Posted on Friday 11 January 2019 by John Mulgrew
Top economists say forecasting the state of Northern Ireland’s economy has never been harder due to ongoing political uncertainty and turmoil, Ulster Business can reveal.
Writing in Ulster Business as part of the Outlook for 2019, EY’s chief economist, Neil Gibson, says “in 20 years as a professional economist, I have never had less confidence in predicting the year ahead than I do now”.
“At the time of writing, the nature of the UK’s departure from the EU remains unclear,” he said.
“Estimates of the economic impact of various exit scenarios ranged from 5-8% in a catastrophic exit (by 2023)”
He said that “Brexit is far from the only uncertainty ahead. Trade wars are continuing, oil prices are slumping and stock markets are incredibly volatile.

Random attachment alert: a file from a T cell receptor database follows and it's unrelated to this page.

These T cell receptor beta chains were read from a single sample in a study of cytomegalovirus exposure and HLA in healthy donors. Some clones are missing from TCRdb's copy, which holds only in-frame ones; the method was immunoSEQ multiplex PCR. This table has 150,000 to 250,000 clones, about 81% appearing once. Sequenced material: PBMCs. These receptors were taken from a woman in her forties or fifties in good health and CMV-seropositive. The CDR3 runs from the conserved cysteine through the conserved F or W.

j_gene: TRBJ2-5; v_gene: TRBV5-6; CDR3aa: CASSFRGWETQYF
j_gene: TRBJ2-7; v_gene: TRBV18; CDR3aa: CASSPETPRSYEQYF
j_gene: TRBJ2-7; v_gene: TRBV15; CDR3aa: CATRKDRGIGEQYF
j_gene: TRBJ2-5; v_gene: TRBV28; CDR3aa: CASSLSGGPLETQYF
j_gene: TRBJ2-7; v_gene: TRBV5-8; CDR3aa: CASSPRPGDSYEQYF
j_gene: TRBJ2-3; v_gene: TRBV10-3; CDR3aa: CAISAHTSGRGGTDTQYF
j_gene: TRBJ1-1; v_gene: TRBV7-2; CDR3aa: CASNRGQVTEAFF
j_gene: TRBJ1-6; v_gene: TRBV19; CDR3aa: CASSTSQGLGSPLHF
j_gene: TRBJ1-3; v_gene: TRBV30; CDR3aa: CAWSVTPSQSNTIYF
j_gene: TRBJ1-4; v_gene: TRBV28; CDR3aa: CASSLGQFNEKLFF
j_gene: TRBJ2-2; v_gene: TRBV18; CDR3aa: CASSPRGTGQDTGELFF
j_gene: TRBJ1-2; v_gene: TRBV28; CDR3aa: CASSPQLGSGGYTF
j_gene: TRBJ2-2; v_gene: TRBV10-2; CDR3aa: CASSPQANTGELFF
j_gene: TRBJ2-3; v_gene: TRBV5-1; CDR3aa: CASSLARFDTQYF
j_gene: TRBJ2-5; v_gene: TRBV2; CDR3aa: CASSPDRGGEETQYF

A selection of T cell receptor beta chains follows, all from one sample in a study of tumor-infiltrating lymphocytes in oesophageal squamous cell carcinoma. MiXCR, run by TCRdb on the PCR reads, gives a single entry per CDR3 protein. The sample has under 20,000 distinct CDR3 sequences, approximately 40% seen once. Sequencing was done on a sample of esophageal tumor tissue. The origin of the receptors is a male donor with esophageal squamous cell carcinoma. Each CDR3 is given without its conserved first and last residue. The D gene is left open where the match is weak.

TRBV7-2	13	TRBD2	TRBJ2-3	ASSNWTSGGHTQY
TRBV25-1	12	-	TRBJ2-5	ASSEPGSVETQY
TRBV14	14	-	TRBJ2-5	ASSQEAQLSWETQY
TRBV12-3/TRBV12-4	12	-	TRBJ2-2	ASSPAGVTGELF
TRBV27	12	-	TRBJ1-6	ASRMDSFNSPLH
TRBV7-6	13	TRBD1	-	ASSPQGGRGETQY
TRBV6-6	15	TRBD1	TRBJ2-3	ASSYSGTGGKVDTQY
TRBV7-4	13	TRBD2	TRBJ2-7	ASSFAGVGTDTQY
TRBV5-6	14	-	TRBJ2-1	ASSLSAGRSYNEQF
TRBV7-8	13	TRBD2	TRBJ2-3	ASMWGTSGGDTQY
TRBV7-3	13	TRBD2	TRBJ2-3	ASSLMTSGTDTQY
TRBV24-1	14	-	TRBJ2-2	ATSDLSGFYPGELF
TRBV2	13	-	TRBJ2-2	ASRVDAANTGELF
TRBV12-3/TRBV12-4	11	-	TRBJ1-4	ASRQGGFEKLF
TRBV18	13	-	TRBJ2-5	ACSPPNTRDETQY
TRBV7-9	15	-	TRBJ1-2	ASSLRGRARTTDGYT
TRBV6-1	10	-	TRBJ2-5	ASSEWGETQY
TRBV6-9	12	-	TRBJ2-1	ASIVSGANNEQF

“The Northern Ireland economy’s labour market has surprised me over the past 18 months. I hope that it continues to outperform expectations in 2019.
“Hopefully, there will be a transition period in place with a clear roadmap to a future free trade agreement between the EU and UK which may prevent the scale of slow-down I worry may be coming. While on the subject of wish-casting, let us hope that the Executive is back and operating too in 2019. If all these pieces fall into place then next year’s outlook for 2020 will be much easier to write.”